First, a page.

Set aside your differences, B.C. leaders, to protect nature. We have.

The Fish, Wildlife and Habitat Coalition penned an op-ed about protecting fish wildlife and habitat in our province. The op-ed was published in the Vancouver Sun. Read the op-ed below.

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Vancouver, BC. May 19, 2022. Opinion: Interest groups from different sectors across the province agree it’s time elected officials from all parties step up to protect more of our lands and waters

The abundance of fish and wildlife in B.C. – creatures large and small, iconic and obscure, common and rare – has dwindled to scarcity in less than a single human lifetime. 

We now have endangered steelhead and caribou flirting with extinction, along with record low populations of salmon, moose, mountain sheep and mule deer. In fact, 782 plants and animals are at risk of being lost forever in B.C.

At a time like this, half-measures are not enough. We need to protect species before they get to the point where they are listed as threatened or endangered.

When the provincial government established a new ministry called Land, Water and Resource Stewardship earlier this year, it probably didn’t expect the name to immediately spill into popular usage under the acronym Land WaRs. The government no doubt finds this initialism regrettable, but we come in peace with an appetite to work together.

We are a diverse array of nature-lovers that includes environmental groups, hunters, fishers, butterfly enthusiasts, guide outfitters, tourism associations, and wildlife watchers from across B.C. Together, we represent 25 organizations.

We represent more than 273,000 British Columbians who agree that B.C.’s natural environment is in crisis.

Biodiversity is the backbone that our economy, health, and climate resiliency is built upon.  That means we all need to change our ways and that includes radically changing the way our government manages the natural assets we all share and hope to pass on to future generations.

The provincial government claims that over 19 percent of our province is protected. We agree that most of that, 15.5 percent, is indeed protected. But the province is trying to include another 4 percent where it allows mining and oil and gas extraction to occur or where the so-called protection is easily moved when it’s inconvenient.

According to the international and Canadian standards that B.C. has adopted, harmful industrial activities must be prohibited in all areas set aside for conservation. 

B.C. also uses Wildlife Habitat Areas to designate some of the most important habitats in the province for species such as spotted owl, caribou and grizzly bears. And while there are some restrictions related to forestry, there is no protection from the impacts of mines, oil wells, pipelines, roads, or wind farms.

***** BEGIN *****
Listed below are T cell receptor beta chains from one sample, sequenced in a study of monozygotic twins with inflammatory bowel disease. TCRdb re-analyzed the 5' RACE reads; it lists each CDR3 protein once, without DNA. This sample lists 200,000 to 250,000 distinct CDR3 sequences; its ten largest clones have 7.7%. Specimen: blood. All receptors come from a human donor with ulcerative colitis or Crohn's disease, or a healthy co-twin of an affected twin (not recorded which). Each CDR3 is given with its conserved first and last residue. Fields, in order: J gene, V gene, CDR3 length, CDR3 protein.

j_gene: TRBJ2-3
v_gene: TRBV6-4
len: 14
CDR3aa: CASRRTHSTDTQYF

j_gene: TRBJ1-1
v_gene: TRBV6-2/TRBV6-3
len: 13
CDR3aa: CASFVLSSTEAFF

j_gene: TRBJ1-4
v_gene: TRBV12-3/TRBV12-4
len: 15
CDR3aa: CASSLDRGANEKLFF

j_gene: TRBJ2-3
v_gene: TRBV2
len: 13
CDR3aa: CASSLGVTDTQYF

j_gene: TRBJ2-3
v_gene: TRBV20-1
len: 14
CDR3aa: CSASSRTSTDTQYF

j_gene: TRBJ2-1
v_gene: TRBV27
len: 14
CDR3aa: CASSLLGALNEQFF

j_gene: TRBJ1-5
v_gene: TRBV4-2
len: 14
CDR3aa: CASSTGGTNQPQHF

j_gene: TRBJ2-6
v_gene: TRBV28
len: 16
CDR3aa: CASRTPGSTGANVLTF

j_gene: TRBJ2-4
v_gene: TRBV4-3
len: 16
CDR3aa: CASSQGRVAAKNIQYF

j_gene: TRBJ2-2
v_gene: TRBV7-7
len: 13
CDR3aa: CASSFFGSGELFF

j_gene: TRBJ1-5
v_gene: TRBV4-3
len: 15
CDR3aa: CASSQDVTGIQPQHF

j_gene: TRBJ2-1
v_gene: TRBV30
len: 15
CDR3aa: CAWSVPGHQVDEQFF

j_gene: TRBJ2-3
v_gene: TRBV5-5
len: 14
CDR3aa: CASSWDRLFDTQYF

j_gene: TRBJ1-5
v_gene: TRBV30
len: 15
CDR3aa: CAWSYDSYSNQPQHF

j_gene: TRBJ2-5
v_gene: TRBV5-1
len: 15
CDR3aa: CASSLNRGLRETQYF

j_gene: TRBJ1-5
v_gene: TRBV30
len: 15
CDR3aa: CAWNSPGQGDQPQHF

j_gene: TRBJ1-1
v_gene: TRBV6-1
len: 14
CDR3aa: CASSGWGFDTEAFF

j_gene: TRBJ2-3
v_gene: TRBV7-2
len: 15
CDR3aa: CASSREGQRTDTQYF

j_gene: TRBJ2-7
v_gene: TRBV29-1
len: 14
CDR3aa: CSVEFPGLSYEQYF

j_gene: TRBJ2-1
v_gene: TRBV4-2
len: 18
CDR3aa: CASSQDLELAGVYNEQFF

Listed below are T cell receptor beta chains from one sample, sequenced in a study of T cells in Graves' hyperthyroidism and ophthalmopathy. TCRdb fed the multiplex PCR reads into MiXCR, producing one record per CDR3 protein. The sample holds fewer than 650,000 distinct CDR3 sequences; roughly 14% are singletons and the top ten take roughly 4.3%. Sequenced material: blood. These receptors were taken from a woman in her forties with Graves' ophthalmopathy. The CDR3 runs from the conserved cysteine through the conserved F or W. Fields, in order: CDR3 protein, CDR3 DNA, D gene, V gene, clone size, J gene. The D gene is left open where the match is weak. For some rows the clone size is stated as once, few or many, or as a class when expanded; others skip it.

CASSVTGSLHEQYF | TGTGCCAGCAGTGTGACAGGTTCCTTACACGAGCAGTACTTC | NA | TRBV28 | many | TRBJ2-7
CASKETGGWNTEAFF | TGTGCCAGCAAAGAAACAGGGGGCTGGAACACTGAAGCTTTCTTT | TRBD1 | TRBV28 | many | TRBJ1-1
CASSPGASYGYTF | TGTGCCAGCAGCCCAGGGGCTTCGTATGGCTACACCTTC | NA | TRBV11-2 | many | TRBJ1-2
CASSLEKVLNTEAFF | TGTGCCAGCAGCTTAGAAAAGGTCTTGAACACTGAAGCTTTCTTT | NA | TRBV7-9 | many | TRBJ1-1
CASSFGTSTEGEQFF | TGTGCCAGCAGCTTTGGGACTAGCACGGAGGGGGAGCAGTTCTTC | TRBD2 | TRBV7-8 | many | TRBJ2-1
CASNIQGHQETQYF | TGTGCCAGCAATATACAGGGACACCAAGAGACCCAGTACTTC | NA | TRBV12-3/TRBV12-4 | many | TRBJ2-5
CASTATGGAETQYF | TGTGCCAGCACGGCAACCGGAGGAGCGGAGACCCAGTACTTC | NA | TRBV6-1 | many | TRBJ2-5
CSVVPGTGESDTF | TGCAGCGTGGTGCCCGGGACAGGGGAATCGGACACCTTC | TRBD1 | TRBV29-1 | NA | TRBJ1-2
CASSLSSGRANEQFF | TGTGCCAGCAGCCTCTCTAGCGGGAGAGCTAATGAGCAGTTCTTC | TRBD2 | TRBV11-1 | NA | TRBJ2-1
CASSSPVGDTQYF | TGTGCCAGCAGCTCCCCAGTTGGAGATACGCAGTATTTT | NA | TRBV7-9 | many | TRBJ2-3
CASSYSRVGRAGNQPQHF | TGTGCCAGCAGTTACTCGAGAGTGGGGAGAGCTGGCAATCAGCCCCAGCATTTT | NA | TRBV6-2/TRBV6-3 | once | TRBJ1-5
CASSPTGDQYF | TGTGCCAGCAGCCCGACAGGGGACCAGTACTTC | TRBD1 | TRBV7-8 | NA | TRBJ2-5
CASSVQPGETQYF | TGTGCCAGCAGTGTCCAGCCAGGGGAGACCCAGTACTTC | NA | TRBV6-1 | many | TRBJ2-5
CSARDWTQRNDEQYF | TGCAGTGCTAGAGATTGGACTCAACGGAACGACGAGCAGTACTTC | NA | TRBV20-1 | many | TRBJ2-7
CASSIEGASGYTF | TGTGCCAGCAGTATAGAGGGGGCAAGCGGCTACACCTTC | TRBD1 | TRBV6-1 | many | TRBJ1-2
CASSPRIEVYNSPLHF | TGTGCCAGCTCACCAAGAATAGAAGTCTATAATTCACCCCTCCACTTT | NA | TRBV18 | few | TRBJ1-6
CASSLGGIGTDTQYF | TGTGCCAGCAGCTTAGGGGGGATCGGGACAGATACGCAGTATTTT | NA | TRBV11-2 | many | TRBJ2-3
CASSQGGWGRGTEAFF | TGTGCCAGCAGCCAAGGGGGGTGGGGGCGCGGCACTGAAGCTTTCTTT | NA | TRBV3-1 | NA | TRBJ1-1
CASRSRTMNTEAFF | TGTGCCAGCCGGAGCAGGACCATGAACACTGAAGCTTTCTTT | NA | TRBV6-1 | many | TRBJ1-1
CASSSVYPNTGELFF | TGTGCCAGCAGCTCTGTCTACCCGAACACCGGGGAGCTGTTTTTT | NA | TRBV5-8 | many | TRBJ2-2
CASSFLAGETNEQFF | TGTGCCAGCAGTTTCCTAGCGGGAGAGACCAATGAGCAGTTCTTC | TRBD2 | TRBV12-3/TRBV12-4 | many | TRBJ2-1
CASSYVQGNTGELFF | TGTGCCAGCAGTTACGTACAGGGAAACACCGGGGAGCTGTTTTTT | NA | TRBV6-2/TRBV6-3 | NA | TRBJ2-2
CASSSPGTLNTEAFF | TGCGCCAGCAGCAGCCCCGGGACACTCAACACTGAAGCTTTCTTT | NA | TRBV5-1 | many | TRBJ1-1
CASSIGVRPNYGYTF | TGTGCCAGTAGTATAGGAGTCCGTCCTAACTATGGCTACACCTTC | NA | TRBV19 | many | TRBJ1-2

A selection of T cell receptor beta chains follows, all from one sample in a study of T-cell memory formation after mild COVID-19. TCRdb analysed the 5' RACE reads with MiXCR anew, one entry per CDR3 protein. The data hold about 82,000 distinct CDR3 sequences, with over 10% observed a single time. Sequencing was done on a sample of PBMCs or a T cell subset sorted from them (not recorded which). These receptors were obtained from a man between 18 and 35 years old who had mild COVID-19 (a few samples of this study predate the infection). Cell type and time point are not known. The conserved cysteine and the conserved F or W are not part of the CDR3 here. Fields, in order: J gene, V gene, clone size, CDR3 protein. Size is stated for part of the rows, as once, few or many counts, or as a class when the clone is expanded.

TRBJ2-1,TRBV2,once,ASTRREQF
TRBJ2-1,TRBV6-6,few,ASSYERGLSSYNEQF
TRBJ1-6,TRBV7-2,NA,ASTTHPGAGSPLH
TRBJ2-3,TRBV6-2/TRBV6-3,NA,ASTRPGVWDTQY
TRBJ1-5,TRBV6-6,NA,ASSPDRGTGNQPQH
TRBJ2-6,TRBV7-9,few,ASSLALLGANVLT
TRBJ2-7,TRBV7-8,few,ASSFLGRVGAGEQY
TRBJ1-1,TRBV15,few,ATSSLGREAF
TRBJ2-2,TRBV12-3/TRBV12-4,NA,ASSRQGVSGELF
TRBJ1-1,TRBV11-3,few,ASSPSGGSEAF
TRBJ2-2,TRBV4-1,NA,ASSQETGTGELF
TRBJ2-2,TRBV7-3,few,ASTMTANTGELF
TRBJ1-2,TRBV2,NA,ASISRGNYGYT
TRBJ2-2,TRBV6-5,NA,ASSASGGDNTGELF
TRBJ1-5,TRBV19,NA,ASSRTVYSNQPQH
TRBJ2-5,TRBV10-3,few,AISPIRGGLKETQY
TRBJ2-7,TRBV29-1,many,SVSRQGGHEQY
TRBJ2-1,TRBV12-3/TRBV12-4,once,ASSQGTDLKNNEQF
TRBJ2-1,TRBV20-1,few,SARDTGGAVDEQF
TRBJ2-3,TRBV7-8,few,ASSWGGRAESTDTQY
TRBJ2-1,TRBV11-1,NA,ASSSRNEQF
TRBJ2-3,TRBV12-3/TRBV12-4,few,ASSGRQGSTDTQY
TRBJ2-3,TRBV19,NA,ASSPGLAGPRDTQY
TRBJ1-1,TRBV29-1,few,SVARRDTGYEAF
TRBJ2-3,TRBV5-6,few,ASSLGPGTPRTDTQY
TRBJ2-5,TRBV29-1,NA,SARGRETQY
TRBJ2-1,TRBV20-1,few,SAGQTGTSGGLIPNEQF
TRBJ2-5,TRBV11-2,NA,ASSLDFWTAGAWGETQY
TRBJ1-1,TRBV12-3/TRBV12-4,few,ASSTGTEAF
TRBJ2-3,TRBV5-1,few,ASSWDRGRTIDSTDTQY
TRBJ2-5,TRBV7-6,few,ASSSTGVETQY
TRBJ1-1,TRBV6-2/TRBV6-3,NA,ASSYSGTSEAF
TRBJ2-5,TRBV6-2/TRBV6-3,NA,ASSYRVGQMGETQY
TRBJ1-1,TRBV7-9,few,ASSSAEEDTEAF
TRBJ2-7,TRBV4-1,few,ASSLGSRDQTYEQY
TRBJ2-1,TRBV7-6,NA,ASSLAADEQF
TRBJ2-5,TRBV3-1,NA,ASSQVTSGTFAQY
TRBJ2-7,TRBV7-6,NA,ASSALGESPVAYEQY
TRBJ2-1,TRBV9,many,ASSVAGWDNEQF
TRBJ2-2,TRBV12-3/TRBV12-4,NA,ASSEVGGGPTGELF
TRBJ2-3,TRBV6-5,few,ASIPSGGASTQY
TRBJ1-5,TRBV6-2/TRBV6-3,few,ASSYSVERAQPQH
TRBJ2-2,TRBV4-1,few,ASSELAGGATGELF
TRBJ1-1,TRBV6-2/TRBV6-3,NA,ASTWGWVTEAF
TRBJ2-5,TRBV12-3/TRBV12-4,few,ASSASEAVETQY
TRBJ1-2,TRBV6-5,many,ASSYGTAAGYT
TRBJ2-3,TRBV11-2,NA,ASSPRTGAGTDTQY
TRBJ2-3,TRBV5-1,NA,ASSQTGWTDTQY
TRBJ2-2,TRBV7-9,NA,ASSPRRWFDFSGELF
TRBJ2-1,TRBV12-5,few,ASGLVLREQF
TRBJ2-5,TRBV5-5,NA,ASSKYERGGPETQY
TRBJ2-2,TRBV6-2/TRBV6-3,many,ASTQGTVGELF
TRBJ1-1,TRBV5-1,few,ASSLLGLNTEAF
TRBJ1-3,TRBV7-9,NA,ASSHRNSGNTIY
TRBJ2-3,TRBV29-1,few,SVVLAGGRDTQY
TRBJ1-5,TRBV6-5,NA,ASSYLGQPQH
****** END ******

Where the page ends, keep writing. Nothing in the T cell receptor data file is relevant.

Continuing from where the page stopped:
Does that sound like enough protection to you? It doesn’t for all us who are passionate about protecting nature.  It doesn’t for the 1,000 nature-based businesses we represent that depend on B.C.’s abundant wildlife for their life and livelihood.

Fish and Wildlife decisions should not be made by the Ministry of Forests, which has a culture that has for so long treated fish, wildlife and habitat as constraints on timber objectives.

We hope the new ministry will take a more coordinated approach to protecting plants and animals, to help species at risk recover.

Creating a new ministry is no guarantee the government will make good on its commitments to protect habitat and species at risk, but we hope our leaders will take the opportunity to do so.

The stakes are only going to get higher. Last year’s heat dome killed more than one billion marine animals. The pressures on our lands and waters – both from people and climate impacts – are getting more and more intense. 

Ultimately, the province needs to protect more of its lands and waters. Putting aside its over-estimations, 15.5 per cent of the province is protected. Poll after poll has shown an overwhelming support for the local and global movements to increase protected areas.  Canada has signed on to international protection targets for land and water of 25 per cent by 2025 and 30 per cent by 2030.  B.C. is absent on these targets, but could and likely should meet and exceed them

Regardless of age, gender, location, or political affiliation, B.C. residents express strong support for nature.

A recent Nanos Research poll showed that the overwhelming majority of British Columbians want government to do far more work with communities and indigenous peoples to protect the environment. Seventy per cent of respondents said they would be more likely to support a government that adopted the goal of protecting 30 per cent of Canada’s lands and waters by 2030. More than 68 per cent said that better protecting wilderness is one of the best ways Canada can fight climate change.

We have set aside any differences we have in order to stop this crisis from worsening. It’s time for elected officials from all parties to do the same and step up for fish, wildlife and habitat.

Tori Ball, Canadian Parks and Wilderness Society, B.C. Chapter, with the support of the B.C. Wildlife Federation, Wildsight, Guide-Outfitters Association of B.C., and the Commercial Bear Viewing Association.

Tori Ball, Canadian Parks and Wilderness Society – BC, 

John Bergenske, Wildsight, 

Scott Ellis, Guide-Outfitters of BC, 

Katherine MacRae, Commercial Bear Viewing Association, 

Jesse Zeman, BC Wildlife Federation,

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